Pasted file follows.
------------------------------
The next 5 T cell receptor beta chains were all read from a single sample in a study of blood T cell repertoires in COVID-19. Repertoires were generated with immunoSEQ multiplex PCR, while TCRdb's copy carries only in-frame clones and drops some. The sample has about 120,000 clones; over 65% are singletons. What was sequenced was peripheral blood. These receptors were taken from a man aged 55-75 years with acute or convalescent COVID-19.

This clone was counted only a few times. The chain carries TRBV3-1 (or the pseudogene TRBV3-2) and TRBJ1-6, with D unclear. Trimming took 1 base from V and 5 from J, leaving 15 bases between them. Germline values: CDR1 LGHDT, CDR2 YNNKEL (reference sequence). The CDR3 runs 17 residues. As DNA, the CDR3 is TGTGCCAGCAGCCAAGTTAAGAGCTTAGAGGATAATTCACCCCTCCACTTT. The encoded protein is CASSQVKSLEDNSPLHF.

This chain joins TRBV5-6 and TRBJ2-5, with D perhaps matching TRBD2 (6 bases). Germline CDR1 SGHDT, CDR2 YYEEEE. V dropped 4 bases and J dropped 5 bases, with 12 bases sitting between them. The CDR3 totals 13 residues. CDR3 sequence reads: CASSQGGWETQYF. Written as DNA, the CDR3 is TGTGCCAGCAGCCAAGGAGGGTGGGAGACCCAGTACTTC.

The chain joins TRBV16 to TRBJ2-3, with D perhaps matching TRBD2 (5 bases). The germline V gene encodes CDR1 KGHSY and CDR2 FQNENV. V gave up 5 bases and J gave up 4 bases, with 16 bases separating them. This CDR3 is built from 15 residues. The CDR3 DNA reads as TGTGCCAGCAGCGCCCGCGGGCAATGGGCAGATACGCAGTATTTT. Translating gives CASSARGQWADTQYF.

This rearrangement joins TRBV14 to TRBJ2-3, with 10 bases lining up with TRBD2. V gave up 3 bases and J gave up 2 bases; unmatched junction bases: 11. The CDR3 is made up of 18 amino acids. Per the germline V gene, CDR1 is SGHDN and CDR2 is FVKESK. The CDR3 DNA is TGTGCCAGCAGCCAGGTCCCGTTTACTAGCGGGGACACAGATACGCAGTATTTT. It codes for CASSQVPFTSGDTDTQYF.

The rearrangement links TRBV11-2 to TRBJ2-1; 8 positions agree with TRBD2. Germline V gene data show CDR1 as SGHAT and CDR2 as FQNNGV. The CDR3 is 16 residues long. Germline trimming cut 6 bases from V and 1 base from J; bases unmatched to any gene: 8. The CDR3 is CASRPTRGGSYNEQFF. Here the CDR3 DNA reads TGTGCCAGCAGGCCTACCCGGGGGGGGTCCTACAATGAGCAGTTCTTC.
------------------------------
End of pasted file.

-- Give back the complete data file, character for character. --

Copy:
The next 5 T cell receptor beta chains were all read from a single sample in a study of blood T cell repertoires in COVID-19. Repertoires were generated with immunoSEQ multiplex PCR, while TCRdb's copy carries only in-frame clones and drops some. The sample has about 120,000 clones; over 65% are singletons. What was sequenced was peripheral blood. These receptors were taken from a man aged 55-75 years with acute or convalescent COVID-19.

This clone was counted only a few times. The chain carries TRBV3-1 (or the pseudogene TRBV3-2) and TRBJ1-6, with D unclear. Trimming took 1 base from V and 5 from J, leaving 15 bases between them. Germline values: CDR1 LGHDT, CDR2 YNNKEL (reference sequence). The CDR3 runs 17 residues. As DNA, the CDR3 is TGTGCCAGCAGCCAAGTTAAGAGCTTAGAGGATAATTCACCCCTCCACTTT. The encoded protein is CASSQVKSLEDNSPLHF.

This chain joins TRBV5-6 and TRBJ2-5, with D perhaps matching TRBD2 (6 bases). Germline CDR1 SGHDT, CDR2 YYEEEE. V dropped 4 bases and J dropped 5 bases, with 12 bases sitting between them. The CDR3 totals 13 residues. CDR3 sequence reads: CASSQGGWETQYF. Written as DNA, the CDR3 is TGTGCCAGCAGCCAAGGAGGGTGGGAGACCCAGTACTTC.

The chain joins TRBV16 to TRBJ2-3, with D perhaps matching TRBD2 (5 bases). The germline V gene encodes CDR1 KGHSY and CDR2 FQNENV. V gave up 5 bases and J gave up 4 bases, with 16 bases separating them. This CDR3 is built from 15 residues. The CDR3 DNA reads as TGTGCCAGCAGCGCCCGCGGGCAATGGGCAGATACGCAGTATTTT. Translating gives CASSARGQWADTQYF.

This rearrangement joins TRBV14 to TRBJ2-3, with 10 bases lining up with TRBD2. V gave up 3 bases and J gave up 2 bases; unmatched junction bases: 11. The CDR3 is made up of 18 amino acids. Per the germline V gene, CDR1 is SGHDN and CDR2 is FVKESK. The CDR3 DNA is TGTGCCAGCAGCCAGGTCCCGTTTACTAGCGGGGACACAGATACGCAGTATTTT. It codes for CASSQVPFTSGDTDTQYF.

The rearrangement links TRBV11-2 to TRBJ2-1; 8 positions agree with TRBD2. Germline V gene data show CDR1 as SGHAT and CDR2 as FQNNGV. The CDR3 is 16 residues long. Germline trimming cut 6 bases from V and 1 base from J; bases unmatched to any gene: 8. The CDR3 is CASRPTRGGSYNEQFF. Here the CDR3 DNA reads TGTGCCAGCAGGCCTACCCGGGGGGGGTCCTACAATGAGCAGTTCTTC.